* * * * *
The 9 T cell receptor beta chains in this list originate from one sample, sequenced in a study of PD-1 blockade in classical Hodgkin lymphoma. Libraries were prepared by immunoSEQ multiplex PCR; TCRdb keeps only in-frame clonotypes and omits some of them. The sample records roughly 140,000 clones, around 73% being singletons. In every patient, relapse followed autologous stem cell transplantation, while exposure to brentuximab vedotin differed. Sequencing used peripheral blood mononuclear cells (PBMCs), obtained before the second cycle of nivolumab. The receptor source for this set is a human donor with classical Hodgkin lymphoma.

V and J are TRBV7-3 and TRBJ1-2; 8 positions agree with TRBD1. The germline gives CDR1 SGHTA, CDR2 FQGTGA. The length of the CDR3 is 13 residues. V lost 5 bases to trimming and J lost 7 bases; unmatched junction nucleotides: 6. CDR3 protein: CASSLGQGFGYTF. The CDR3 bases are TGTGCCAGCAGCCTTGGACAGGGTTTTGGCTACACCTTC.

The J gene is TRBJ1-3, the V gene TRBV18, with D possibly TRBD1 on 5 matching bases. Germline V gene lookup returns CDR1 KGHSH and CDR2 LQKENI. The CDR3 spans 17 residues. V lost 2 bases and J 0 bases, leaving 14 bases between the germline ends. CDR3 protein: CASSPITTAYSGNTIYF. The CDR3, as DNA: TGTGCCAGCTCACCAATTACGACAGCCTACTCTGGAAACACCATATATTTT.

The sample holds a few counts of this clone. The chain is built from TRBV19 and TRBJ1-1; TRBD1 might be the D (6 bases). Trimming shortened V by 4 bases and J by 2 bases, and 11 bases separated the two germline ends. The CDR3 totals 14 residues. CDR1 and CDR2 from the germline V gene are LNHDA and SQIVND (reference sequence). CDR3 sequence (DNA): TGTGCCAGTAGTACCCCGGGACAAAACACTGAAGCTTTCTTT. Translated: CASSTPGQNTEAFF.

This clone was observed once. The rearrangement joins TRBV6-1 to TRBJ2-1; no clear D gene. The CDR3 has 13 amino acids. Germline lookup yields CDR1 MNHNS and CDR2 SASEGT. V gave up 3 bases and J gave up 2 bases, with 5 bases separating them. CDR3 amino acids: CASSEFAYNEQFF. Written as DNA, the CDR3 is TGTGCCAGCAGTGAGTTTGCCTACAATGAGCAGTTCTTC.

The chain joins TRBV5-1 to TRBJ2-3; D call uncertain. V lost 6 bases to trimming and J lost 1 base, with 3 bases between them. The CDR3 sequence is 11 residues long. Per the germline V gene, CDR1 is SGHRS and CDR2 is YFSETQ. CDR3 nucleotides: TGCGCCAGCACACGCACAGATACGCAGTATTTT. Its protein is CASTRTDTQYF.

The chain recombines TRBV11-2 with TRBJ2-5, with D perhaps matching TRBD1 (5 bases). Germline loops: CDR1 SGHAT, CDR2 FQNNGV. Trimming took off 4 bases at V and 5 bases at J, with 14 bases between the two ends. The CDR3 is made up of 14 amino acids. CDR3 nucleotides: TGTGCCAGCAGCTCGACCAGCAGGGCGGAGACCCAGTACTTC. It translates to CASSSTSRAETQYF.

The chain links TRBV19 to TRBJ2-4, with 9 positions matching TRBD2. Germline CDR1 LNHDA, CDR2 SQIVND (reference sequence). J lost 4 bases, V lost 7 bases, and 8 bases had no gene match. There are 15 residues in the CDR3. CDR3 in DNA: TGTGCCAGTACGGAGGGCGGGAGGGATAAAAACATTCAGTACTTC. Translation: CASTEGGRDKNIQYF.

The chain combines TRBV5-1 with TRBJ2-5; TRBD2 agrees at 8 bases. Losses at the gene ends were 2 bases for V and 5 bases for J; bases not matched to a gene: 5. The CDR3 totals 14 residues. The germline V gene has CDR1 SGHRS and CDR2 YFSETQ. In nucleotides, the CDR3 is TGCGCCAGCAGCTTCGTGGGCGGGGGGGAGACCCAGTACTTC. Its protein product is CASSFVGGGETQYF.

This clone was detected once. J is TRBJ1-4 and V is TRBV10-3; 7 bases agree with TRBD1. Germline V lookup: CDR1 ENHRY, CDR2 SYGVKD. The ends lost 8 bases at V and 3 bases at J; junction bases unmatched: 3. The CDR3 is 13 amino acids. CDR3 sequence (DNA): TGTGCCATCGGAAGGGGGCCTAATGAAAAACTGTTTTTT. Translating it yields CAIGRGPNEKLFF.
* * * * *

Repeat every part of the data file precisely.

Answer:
The 9 T cell receptor beta chains in this list originate from one sample, sequenced in a study of PD-1 blockade in classical Hodgkin lymphoma. Libraries were prepared by immunoSEQ multiplex PCR; TCRdb keeps only in-frame clonotypes and omits some of them. The sample records roughly 140,000 clones, around 73% being singletons. In every patient, relapse followed autologous stem cell transplantation, while exposure to brentuximab vedotin differed. Sequencing used peripheral blood mononuclear cells (PBMCs), obtained before the second cycle of nivolumab. The receptor source for this set is a human donor with classical Hodgkin lymphoma.

V and J are TRBV7-3 and TRBJ1-2; 8 positions agree with TRBD1. The germline gives CDR1 SGHTA, CDR2 FQGTGA. The length of the CDR3 is 13 residues. V lost 5 bases to trimming and J lost 7 bases; unmatched junction nucleotides: 6. CDR3 protein: CASSLGQGFGYTF. The CDR3 bases are TGTGCCAGCAGCCTTGGACAGGGTTTTGGCTACACCTTC.

The J gene is TRBJ1-3, the V gene TRBV18, with D possibly TRBD1 on 5 matching bases. Germline V gene lookup returns CDR1 KGHSH and CDR2 LQKENI. The CDR3 spans 17 residues. V lost 2 bases and J 0 bases, leaving 14 bases between the germline ends. CDR3 protein: CASSPITTAYSGNTIYF. The CDR3, as DNA: TGTGCCAGCTCACCAATTACGACAGCCTACTCTGGAAACACCATATATTTT.

The sample holds a few counts of this clone. The chain is built from TRBV19 and TRBJ1-1; TRBD1 might be the D (6 bases). Trimming shortened V by 4 bases and J by 2 bases, and 11 bases separated the two germline ends. The CDR3 totals 14 residues. CDR1 and CDR2 from the germline V gene are LNHDA and SQIVND (reference sequence). CDR3 sequence (DNA): TGTGCCAGTAGTACCCCGGGACAAAACACTGAAGCTTTCTTT. Translated: CASSTPGQNTEAFF.

This clone was observed once. The rearrangement joins TRBV6-1 to TRBJ2-1; no clear D gene. The CDR3 has 13 amino acids. Germline lookup yields CDR1 MNHNS and CDR2 SASEGT. V gave up 3 bases and J gave up 2 bases, with 5 bases separating them. CDR3 amino acids: CASSEFAYNEQFF. Written as DNA, the CDR3 is TGTGCCAGCAGTGAGTTTGCCTACAATGAGCAGTTCTTC.

The chain joins TRBV5-1 to TRBJ2-3; D call uncertain. V lost 6 bases to trimming and J lost 1 base, with 3 bases between them. The CDR3 sequence is 11 residues long. Per the germline V gene, CDR1 is SGHRS and CDR2 is YFSETQ. CDR3 nucleotides: TGCGCCAGCACACGCACAGATACGCAGTATTTT. Its protein is CASTRTDTQYF.

The chain recombines TRBV11-2 with TRBJ2-5, with D perhaps matching TRBD1 (5 bases). Germline loops: CDR1 SGHAT, CDR2 FQNNGV. Trimming took off 4 bases at V and 5 bases at J, with 14 bases between the two ends. The CDR3 is made up of 14 amino acids. CDR3 nucleotides: TGTGCCAGCAGCTCGACCAGCAGGGCGGAGACCCAGTACTTC. It translates to CASSSTSRAETQYF.

The chain links TRBV19 to TRBJ2-4, with 9 positions matching TRBD2. Germline CDR1 LNHDA, CDR2 SQIVND (reference sequence). J lost 4 bases, V lost 7 bases, and 8 bases had no gene match. There are 15 residues in the CDR3. CDR3 in DNA: TGTGCCAGTACGGAGGGCGGGAGGGATAAAAACATTCAGTACTTC. Translation: CASTEGGRDKNIQYF.

The chain combines TRBV5-1 with TRBJ2-5; TRBD2 agrees at 8 bases. Losses at the gene ends were 2 bases for V and 5 bases for J; bases not matched to a gene: 5. The CDR3 totals 14 residues. The germline V gene has CDR1 SGHRS and CDR2 YFSETQ. In nucleotides, the CDR3 is TGCGCCAGCAGCTTCGTGGGCGGGGGGGAGACCCAGTACTTC. Its protein product is CASSFVGGGETQYF.

This clone was detected once. J is TRBJ1-4 and V is TRBV10-3; 7 bases agree with TRBD1. Germline V lookup: CDR1 ENHRY, CDR2 SYGVKD. The ends lost 8 bases at V and 3 bases at J; junction bases unmatched: 3. The CDR3 is 13 amino acids. CDR3 sequence (DNA): TGTGCCATCGGAAGGGGGCCTAATGAAAAACTGTTTTTT. Translating it yields CAIGRGPNEKLFF.